IIRC the 8150 is competitive and sometimes beats the 2500k and even beats the 2600k in some highly threaded situations.

    Your figures are wrong. Intel has the 2600k for $325 and the 8150 for $270. This means the 8150 is $65 less than the 2600k, not $30. It is $40 more than the 2500k but you have to consider generally higher cost of motherboard/memory with Intel, and guaranteed socket incompatibility with every CPU.
  • arjuna1 - Saturday, January 28, 2012 - link

    Yeah, Imagine how pathetic can a life be when you need to sustain your ego by hating the competing brand of your PC's cpu. Reply
  • Fox5 - Saturday, January 28, 2012 - link

    Wasn't the point of the hotfix to consolidate threads onto modules, so that modules could be gated and turbo core enabled? Isn't that where the performance boost is supposed to come from? Reply
  • KonradK - Sunday, January 29, 2012 - link

    Windows 7 sheduler since beginning tries to group many threads on single core. It is mainly for maximize effect of power gates. I'm not sure whether core must be completely idle for turbo core/turbo boost to be enabled.
    Purpose of hotfix was to make sheduler distingushing between cores beloging to the same, or separate module.
  • Mech-Akuma - Monday, January 30, 2012 - link

    This is what I thought as well. I remember reading somewhere when Bulldozer launched that Win7 prefers to primarily direct all threads to cores inside different modules. This would cause modules not to be able to enter C6 sleep and therefore the performance improvement of Turbo Core would be drastically cut. However since each module does not need to share resources (while each module is only using 1 core) performance is picked up there.

    However this contradicts what this article says about pre-hotfix scheduling. Could someone clarify how pre-hotfix scheduling worked?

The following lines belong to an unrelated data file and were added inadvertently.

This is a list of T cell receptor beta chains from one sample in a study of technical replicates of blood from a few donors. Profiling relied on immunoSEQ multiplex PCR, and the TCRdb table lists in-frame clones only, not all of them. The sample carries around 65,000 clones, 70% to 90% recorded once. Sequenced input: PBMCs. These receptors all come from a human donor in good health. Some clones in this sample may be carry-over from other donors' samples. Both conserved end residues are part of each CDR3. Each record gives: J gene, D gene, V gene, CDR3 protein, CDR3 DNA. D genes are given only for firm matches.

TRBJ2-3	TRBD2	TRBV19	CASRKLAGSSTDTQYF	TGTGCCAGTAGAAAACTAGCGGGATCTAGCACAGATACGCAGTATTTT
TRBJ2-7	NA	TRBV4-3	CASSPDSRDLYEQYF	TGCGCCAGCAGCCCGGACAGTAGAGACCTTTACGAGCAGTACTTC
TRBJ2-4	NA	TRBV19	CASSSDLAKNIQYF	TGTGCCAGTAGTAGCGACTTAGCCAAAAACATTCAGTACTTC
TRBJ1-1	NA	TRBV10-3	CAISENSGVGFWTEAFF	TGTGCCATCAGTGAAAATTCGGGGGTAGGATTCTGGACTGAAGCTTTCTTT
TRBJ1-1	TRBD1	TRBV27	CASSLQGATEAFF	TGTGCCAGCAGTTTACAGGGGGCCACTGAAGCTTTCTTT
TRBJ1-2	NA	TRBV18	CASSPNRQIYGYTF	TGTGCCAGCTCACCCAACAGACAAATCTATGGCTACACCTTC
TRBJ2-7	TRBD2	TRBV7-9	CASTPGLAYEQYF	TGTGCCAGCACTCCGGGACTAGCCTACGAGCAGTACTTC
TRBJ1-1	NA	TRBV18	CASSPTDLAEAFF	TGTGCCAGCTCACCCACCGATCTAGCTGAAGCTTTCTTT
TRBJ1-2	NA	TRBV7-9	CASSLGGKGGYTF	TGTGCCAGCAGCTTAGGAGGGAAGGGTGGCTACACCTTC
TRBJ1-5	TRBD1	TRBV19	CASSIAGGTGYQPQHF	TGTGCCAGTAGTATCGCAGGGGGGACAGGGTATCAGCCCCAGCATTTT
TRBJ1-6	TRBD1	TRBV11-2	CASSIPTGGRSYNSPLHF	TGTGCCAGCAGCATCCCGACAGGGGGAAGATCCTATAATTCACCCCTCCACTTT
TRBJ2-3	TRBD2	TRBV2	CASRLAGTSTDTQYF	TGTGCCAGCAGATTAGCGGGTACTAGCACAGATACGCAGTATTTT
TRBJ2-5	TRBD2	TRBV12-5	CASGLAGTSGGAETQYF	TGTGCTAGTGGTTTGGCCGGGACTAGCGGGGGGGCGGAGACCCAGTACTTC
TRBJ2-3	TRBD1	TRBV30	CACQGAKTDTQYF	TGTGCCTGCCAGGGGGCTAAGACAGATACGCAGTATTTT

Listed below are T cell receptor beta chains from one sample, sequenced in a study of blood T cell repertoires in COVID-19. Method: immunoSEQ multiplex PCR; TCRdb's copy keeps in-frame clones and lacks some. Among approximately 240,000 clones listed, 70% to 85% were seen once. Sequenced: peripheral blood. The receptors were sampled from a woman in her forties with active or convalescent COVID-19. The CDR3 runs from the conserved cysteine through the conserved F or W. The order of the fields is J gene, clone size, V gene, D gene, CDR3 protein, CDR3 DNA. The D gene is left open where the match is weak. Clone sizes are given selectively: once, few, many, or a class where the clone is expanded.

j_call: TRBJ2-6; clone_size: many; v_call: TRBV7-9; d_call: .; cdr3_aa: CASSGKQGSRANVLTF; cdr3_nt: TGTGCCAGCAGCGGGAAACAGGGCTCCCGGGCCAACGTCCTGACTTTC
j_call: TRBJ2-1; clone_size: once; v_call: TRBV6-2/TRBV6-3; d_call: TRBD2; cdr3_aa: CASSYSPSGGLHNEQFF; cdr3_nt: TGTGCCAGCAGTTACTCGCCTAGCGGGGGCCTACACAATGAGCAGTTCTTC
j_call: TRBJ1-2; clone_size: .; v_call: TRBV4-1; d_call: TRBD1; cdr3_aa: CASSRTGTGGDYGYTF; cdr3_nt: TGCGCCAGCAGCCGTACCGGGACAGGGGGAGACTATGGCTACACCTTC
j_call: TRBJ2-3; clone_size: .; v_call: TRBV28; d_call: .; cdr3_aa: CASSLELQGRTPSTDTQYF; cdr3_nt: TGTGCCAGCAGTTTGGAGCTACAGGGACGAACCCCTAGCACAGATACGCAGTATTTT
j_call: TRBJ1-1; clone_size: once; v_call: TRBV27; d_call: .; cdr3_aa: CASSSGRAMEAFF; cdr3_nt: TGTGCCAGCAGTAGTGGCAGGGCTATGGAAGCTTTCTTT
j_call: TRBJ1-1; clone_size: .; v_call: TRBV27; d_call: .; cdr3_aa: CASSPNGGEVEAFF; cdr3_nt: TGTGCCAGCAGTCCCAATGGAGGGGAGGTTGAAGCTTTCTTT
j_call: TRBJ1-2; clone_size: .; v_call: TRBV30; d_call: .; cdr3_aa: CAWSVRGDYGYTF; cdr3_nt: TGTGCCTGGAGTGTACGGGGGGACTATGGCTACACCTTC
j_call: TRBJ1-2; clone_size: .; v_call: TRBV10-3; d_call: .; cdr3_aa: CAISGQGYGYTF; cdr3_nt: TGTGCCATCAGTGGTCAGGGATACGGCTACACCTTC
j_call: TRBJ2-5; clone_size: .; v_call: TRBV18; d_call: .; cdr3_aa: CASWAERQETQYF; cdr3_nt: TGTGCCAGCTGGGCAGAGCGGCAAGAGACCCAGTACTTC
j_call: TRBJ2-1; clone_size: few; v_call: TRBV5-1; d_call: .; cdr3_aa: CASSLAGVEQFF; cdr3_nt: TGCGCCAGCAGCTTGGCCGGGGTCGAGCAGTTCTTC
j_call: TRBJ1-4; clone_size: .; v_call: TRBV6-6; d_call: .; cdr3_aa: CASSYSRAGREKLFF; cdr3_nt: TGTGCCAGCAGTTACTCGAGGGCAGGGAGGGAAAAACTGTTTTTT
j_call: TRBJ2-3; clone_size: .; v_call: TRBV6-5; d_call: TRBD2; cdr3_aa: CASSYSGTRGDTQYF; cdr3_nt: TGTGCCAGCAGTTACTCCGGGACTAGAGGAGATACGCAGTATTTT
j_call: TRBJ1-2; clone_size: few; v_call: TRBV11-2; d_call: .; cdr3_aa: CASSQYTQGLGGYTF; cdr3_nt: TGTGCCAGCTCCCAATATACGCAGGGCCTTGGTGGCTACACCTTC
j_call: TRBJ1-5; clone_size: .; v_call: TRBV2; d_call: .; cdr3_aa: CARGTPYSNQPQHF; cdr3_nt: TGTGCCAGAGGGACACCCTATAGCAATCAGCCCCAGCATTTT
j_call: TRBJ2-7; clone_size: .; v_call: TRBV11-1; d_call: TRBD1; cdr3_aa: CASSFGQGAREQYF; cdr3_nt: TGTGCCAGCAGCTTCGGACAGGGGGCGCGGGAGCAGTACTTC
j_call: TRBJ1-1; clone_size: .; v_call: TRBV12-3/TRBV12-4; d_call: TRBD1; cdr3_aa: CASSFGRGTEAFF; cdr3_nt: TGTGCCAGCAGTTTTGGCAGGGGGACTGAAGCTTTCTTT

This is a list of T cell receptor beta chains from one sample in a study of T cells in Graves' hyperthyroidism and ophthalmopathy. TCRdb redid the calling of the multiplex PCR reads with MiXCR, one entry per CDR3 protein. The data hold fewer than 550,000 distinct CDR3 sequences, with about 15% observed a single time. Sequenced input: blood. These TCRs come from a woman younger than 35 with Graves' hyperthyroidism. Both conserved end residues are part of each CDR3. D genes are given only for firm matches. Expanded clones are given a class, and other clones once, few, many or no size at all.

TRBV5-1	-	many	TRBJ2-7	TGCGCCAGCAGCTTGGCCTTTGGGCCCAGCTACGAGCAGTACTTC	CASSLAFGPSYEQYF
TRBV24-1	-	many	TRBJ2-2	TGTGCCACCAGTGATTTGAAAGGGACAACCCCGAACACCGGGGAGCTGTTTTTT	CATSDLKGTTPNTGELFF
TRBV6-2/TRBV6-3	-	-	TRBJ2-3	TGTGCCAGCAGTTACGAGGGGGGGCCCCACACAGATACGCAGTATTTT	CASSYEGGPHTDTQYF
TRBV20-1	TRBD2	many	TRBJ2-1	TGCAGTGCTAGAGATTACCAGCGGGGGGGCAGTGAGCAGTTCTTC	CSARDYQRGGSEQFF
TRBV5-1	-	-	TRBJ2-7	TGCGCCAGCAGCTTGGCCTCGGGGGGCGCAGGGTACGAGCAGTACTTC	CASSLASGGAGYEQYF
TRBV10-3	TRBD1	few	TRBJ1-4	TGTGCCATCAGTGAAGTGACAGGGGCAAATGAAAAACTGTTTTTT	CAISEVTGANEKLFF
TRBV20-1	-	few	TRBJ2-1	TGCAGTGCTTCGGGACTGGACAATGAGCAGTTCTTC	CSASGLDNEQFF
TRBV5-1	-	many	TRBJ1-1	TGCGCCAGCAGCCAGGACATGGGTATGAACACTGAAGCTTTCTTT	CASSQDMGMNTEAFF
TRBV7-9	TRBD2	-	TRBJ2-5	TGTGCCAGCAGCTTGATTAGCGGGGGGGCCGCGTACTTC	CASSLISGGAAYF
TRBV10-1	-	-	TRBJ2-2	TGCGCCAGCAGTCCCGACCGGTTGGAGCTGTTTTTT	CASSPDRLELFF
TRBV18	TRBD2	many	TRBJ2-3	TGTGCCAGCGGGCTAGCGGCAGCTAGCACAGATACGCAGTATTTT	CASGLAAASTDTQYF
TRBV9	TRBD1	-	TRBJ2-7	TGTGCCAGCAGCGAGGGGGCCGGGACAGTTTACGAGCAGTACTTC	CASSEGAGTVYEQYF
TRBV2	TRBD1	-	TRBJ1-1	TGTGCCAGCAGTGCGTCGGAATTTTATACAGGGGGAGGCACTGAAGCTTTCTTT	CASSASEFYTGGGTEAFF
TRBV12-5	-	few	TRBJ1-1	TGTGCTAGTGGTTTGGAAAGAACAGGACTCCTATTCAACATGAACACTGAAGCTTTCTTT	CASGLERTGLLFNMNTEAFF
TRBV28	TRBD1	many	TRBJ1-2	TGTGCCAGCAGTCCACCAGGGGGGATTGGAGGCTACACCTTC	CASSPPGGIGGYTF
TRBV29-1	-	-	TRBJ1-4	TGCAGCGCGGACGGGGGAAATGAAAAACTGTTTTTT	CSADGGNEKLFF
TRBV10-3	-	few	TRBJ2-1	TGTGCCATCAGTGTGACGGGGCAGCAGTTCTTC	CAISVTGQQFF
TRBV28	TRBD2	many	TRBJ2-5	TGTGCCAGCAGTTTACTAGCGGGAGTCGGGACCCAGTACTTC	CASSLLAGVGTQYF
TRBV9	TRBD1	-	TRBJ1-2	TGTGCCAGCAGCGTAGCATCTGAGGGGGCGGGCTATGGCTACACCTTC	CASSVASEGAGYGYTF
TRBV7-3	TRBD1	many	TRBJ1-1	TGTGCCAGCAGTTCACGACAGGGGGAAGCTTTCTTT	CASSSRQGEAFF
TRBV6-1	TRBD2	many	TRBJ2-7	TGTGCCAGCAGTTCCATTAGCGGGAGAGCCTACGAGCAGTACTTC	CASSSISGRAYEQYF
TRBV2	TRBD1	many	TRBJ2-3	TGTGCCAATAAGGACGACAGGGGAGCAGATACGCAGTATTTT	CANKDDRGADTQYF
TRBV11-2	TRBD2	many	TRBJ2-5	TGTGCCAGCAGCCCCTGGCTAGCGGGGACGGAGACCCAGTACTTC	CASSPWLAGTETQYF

• silverblue - Saturday, January 28, 2012 - link

    Toms did the same thing. However, I'm not sure it'd make much difference. Reply
  • richaron - Monday, January 30, 2012 - link

    As far as I'm aware 1600 is the most developed ram at the moment. I consider anything faster as simply overclocked 1600; more "bandwidth", more voltage, but lower cas latency.
    I'm not sure what the reviewers were thinking, but they probly know more than most of us...
  • KonradK - Saturday, January 28, 2012 - link

    "No. Bulldozer adds silicon that actually executes instructions. [...]"

    Whole idea of Hyperthreading is to let a second thread utilize resources of core wasted by first thread (and vice-versa).
    Depending on fact how much the execution units are replicated and how (un)optimally written is code amount of wastes (and benefits from Hyperthreiding) will be lower or greater.
    Maybe the execution units of Bulldozer's FPU are replicated to the such excent that it will be wasted in most cases unless used by two threads simultaneusly.
    But performance of two (FPU intensive) threads running on the same module will never be equal to the performance of two threads running on separate modules.*
    Otherwise hotfixes to sheduler would be useless.
    *) Assuming that CPU is not fully loaded i.e. some cores remains idle.